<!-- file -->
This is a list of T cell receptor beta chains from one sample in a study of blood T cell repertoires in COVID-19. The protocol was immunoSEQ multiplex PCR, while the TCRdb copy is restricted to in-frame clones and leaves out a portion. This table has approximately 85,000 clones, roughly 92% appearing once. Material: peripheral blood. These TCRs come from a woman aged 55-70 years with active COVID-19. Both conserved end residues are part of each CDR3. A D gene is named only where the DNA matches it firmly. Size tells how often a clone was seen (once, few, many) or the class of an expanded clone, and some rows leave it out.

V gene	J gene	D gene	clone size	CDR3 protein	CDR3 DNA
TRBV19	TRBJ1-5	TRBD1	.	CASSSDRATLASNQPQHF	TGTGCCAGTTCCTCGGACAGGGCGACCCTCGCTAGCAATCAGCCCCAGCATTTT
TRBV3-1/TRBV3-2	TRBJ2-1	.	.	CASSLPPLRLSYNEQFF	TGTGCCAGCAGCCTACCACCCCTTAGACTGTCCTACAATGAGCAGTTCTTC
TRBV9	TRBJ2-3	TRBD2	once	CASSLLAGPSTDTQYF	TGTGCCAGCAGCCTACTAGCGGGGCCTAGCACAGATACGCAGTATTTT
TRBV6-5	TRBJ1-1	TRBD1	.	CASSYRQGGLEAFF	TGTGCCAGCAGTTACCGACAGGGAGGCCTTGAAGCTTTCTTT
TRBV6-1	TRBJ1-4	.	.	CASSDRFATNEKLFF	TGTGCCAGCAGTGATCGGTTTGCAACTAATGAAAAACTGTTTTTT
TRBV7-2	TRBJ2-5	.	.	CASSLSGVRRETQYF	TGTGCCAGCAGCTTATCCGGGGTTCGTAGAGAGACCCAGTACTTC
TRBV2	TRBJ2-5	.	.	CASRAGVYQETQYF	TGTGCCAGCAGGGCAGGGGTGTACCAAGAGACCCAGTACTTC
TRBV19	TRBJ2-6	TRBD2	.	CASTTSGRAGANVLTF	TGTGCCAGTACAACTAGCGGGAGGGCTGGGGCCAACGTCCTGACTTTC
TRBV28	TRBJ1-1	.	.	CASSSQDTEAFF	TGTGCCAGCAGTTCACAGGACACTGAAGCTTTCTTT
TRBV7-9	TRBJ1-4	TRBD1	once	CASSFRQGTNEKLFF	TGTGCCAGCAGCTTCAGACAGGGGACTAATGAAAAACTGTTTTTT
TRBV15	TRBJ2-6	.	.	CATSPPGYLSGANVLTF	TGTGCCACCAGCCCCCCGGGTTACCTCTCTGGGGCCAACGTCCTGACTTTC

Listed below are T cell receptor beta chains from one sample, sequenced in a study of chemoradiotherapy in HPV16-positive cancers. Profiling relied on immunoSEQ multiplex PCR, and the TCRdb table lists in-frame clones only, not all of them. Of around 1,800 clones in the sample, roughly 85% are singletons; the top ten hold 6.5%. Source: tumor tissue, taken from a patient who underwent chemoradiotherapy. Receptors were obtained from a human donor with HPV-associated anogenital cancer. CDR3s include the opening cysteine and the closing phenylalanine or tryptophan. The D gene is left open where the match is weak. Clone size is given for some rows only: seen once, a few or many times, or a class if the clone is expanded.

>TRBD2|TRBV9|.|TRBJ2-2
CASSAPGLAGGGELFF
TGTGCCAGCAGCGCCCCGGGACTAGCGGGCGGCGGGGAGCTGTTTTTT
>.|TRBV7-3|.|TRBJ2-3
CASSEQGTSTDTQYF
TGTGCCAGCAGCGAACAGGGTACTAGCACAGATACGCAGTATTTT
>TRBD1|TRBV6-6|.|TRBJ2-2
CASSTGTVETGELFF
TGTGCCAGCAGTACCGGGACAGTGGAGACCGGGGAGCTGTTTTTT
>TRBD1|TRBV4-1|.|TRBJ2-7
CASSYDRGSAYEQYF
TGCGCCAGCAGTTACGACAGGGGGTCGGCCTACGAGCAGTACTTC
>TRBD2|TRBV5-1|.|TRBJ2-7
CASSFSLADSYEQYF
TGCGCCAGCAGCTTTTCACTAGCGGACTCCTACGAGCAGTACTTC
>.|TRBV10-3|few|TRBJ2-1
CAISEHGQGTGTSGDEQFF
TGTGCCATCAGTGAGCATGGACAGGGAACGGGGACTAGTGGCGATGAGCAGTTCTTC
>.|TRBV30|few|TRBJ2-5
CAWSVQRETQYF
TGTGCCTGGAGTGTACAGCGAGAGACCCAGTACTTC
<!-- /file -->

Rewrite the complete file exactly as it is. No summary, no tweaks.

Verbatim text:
This is a list of T cell receptor beta chains from one sample in a study of blood T cell repertoires in COVID-19. The protocol was immunoSEQ multiplex PCR, while the TCRdb copy is restricted to in-frame clones and leaves out a portion. This table has approximately 85,000 clones, roughly 92% appearing once. Material: peripheral blood. These TCRs come from a woman aged 55-70 years with active COVID-19. Both conserved end residues are part of each CDR3. A D gene is named only where the DNA matches it firmly. Size tells how often a clone was seen (once, few, many) or the class of an expanded clone, and some rows leave it out.

V gene	J gene	D gene	clone size	CDR3 protein	CDR3 DNA
TRBV19	TRBJ1-5	TRBD1	.	CASSSDRATLASNQPQHF	TGTGCCAGTTCCTCGGACAGGGCGACCCTCGCTAGCAATCAGCCCCAGCATTTT
TRBV3-1/TRBV3-2	TRBJ2-1	.	.	CASSLPPLRLSYNEQFF	TGTGCCAGCAGCCTACCACCCCTTAGACTGTCCTACAATGAGCAGTTCTTC
TRBV9	TRBJ2-3	TRBD2	once	CASSLLAGPSTDTQYF	TGTGCCAGCAGCCTACTAGCGGGGCCTAGCACAGATACGCAGTATTTT
TRBV6-5	TRBJ1-1	TRBD1	.	CASSYRQGGLEAFF	TGTGCCAGCAGTTACCGACAGGGAGGCCTTGAAGCTTTCTTT
TRBV6-1	TRBJ1-4	.	.	CASSDRFATNEKLFF	TGTGCCAGCAGTGATCGGTTTGCAACTAATGAAAAACTGTTTTTT
TRBV7-2	TRBJ2-5	.	.	CASSLSGVRRETQYF	TGTGCCAGCAGCTTATCCGGGGTTCGTAGAGAGACCCAGTACTTC
TRBV2	TRBJ2-5	.	.	CASRAGVYQETQYF	TGTGCCAGCAGGGCAGGGGTGTACCAAGAGACCCAGTACTTC
TRBV19	TRBJ2-6	TRBD2	.	CASTTSGRAGANVLTF	TGTGCCAGTACAACTAGCGGGAGGGCTGGGGCCAACGTCCTGACTTTC
TRBV28	TRBJ1-1	.	.	CASSSQDTEAFF	TGTGCCAGCAGTTCACAGGACACTGAAGCTTTCTTT
TRBV7-9	TRBJ1-4	TRBD1	once	CASSFRQGTNEKLFF	TGTGCCAGCAGCTTCAGACAGGGGACTAATGAAAAACTGTTTTTT
TRBV15	TRBJ2-6	.	.	CATSPPGYLSGANVLTF	TGTGCCACCAGCCCCCCGGGTTACCTCTCTGGGGCCAACGTCCTGACTTTC

Listed below are T cell receptor beta chains from one sample, sequenced in a study of chemoradiotherapy in HPV16-positive cancers. Profiling relied on immunoSEQ multiplex PCR, and the TCRdb table lists in-frame clones only, not all of them. Of around 1,800 clones in the sample, roughly 85% are singletons; the top ten hold 6.5%. Source: tumor tissue, taken from a patient who underwent chemoradiotherapy. Receptors were obtained from a human donor with HPV-associated anogenital cancer. CDR3s include the opening cysteine and the closing phenylalanine or tryptophan. The D gene is left open where the match is weak. Clone size is given for some rows only: seen once, a few or many times, or a class if the clone is expanded.

>TRBD2|TRBV9|.|TRBJ2-2
CASSAPGLAGGGELFF
TGTGCCAGCAGCGCCCCGGGACTAGCGGGCGGCGGGGAGCTGTTTTTT
>.|TRBV7-3|.|TRBJ2-3
CASSEQGTSTDTQYF
TGTGCCAGCAGCGAACAGGGTACTAGCACAGATACGCAGTATTTT
>TRBD1|TRBV6-6|.|TRBJ2-2
CASSTGTVETGELFF
TGTGCCAGCAGTACCGGGACAGTGGAGACCGGGGAGCTGTTTTTT
>TRBD1|TRBV4-1|.|TRBJ2-7
CASSYDRGSAYEQYF
TGCGCCAGCAGTTACGACAGGGGGTCGGCCTACGAGCAGTACTTC
>TRBD2|TRBV5-1|.|TRBJ2-7
CASSFSLADSYEQYF
TGCGCCAGCAGCTTTTCACTAGCGGACTCCTACGAGCAGTACTTC
>.|TRBV10-3|few|TRBJ2-1
CAISEHGQGTGTSGDEQFF
TGTGCCATCAGTGAGCATGGACAGGGAACGGGGACTAGTGGCGATGAGCAGTTCTTC
>.|TRBV30|few|TRBJ2-5
CAWSVQRETQYF
TGTGCCTGGAGTGTACAGCGAGAGACCCAGTACTTC